Defra told to prepare for 40% budget cut

Government departments including the Department for Environment, Food and Rural Affairs have today (July 21) been asked to prepare for spending cuts of up to 40% over the next four years as the government looks to slash spending in Whitehall by £20 billion.

In a move which is feared could hit Defra’s work on waste, the Chancellor has launched a Spending Review calling for all departments which do not have protected budgets to model savings of 25% and 40% a year within their resource budgets by 2019/20.

Chancellor George Osborne claims that that cuts can be made while maintaing services people rely on
Chancellor George Osborne claims that cuts can be made while maintaining services people rely on

The move also affects other departments with environmental remits including the Department of Energy & Climate Change (DECC) and the Department for Business, Innovation and Skills (BIS).

The announcement could hit Defra particularly hard, as the Department has faced some of the deepest departmental cuts since 2010 and already scaled back its work in the waste arena and lost staff. Some in the sector have suggested that an obvious target for further cuts may be the Defra-funded resource efficiency body WRAP, which has already seen its budget slashed from £37.7 million in 2011 to £17.9 million in 2014.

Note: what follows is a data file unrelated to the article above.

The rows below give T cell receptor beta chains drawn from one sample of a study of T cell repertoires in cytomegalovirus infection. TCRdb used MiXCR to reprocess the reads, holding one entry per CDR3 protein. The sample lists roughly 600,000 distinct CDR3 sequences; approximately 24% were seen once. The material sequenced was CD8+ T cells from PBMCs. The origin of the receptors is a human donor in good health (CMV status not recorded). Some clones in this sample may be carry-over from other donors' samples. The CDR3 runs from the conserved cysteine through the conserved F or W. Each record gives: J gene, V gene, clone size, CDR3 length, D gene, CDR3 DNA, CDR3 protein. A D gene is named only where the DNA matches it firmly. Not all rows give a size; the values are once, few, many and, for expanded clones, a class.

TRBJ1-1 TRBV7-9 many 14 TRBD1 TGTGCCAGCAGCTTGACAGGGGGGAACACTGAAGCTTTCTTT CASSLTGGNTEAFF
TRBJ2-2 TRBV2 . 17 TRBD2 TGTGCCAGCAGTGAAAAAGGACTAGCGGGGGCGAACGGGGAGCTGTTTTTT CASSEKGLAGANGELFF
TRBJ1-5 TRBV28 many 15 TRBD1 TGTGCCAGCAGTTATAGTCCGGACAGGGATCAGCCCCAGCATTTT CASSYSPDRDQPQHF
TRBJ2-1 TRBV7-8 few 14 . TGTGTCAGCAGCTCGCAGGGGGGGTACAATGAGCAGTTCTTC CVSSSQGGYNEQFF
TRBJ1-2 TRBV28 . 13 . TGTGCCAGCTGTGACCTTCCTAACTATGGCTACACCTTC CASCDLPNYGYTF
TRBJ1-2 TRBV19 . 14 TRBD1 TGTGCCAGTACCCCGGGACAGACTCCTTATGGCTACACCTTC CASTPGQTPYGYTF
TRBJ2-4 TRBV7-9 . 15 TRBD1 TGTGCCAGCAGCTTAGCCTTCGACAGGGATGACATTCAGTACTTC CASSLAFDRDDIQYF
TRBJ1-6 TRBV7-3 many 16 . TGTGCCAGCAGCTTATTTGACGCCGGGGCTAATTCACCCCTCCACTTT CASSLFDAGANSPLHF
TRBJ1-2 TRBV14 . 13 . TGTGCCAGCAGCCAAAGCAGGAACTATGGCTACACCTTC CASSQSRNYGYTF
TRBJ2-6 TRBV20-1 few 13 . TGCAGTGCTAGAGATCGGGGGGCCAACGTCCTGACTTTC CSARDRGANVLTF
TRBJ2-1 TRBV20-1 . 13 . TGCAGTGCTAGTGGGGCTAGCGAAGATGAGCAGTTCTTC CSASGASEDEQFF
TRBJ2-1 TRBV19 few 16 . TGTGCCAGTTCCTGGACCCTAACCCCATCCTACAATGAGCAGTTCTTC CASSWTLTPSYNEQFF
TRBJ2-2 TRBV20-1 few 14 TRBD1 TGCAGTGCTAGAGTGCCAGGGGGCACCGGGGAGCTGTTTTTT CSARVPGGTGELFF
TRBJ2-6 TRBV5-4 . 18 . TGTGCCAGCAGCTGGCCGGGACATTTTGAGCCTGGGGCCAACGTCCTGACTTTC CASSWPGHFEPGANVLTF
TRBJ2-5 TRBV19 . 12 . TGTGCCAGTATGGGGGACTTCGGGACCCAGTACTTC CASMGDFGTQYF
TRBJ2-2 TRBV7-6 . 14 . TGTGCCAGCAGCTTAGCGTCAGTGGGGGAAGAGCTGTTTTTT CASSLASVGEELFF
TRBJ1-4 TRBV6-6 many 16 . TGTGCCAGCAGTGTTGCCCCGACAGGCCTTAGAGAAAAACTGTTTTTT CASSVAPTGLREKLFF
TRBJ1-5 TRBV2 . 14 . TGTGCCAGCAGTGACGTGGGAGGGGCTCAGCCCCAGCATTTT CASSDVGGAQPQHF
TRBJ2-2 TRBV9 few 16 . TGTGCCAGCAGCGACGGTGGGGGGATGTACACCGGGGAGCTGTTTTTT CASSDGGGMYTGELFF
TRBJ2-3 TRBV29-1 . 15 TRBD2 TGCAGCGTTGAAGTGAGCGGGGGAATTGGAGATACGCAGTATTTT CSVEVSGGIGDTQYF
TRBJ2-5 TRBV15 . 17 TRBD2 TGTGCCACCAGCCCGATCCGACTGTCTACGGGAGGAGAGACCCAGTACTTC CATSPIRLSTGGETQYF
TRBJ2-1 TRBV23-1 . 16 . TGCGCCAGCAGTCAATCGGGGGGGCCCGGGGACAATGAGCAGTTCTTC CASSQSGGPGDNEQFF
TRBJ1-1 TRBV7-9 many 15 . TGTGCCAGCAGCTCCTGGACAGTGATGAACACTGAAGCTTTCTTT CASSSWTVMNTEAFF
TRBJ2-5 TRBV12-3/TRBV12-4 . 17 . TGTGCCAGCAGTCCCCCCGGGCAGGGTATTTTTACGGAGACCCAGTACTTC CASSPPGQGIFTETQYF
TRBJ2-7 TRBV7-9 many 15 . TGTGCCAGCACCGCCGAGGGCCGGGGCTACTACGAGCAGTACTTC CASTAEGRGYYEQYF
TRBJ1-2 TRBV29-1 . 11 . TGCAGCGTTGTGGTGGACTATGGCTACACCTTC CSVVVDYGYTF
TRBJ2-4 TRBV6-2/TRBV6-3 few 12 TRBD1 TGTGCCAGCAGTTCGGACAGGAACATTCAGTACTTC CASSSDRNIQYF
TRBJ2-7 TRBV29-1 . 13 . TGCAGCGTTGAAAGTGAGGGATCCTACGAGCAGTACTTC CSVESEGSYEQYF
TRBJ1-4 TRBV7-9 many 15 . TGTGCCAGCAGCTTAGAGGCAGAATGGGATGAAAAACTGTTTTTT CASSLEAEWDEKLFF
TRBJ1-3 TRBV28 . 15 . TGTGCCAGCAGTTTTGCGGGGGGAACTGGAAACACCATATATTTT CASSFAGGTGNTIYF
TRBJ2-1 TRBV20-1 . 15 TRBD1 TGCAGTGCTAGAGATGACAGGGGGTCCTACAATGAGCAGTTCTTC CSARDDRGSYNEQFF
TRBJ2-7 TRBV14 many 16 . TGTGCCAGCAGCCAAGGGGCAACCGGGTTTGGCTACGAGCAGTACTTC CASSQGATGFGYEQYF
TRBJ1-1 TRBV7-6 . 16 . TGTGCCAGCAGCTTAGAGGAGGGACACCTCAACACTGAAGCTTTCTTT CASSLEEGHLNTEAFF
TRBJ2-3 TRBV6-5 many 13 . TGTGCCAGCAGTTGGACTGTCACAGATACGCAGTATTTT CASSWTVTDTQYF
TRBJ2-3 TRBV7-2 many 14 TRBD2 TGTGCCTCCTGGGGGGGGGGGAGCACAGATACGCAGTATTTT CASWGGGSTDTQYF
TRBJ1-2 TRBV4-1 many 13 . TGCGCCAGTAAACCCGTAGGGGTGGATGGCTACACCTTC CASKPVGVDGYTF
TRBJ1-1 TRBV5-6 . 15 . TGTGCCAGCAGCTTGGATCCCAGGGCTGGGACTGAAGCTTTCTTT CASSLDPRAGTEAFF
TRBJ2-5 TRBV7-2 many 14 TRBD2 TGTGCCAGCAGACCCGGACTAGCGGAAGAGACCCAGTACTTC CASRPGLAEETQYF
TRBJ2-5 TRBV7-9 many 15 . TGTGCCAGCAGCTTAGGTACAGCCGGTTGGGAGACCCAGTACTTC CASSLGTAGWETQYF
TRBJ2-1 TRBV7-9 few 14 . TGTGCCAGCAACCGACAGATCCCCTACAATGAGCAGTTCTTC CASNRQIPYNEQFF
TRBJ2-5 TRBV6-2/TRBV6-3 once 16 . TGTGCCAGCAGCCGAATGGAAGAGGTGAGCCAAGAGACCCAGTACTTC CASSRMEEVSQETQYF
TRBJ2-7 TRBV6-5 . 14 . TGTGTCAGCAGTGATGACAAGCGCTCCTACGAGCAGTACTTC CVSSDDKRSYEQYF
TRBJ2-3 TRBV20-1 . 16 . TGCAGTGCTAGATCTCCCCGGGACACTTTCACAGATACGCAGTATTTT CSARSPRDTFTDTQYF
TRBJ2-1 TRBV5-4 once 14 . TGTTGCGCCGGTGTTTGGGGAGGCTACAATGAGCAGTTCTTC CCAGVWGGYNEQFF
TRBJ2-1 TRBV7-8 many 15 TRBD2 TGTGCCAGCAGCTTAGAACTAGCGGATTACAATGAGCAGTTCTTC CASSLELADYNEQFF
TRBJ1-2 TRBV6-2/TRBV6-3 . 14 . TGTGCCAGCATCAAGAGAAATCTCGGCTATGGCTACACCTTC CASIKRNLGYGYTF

Another potential victim could be the Environment Agency, which is responsible for waste regulation and, importantly, in cracking down on waste crime.


Ray Georgeson, chief executive of the Resource Association, described the proposed cuts as “concerning” for the resources sector.

“This is a worry. You reach a point where how can you go further without a critical change to services? On the one hand we get asked about flat-lining recycling and what is coming from Europe, but at the same time they are shrinking our support services so it is hard to move forward.”

Mr Georgeson added that from a personal point of view he was concerned about colleagues at Defra who could subsequently lose their jobs: “Are there going to be enough critical mass of experienced officials left to help us find our way forward?”

On the subject of WRAP, Mr Georgeson noted that all the “outward signs” – in the body gaining charity status and seeking funding from external sources – indicated that the organisation, which unlike the EA has no statutory function, was preparing for further cuts.

‘Next step’

Announcing his Spending Review, Chancellor George Osborne said: “This Spending Review is the next step in our plan to eliminate the deficit, run a surplus and ensure Britain lives within its means.

“We’ll invest in our priorities like the NHS and national security. Elsewhere in government, departments will have to find significant savings through efficiencies and by devolving power, so people have a greater say over the issues that affect them and their communities. We’ll deliver more with less.”

The final outcome of the Spending Review will be published on November 25.

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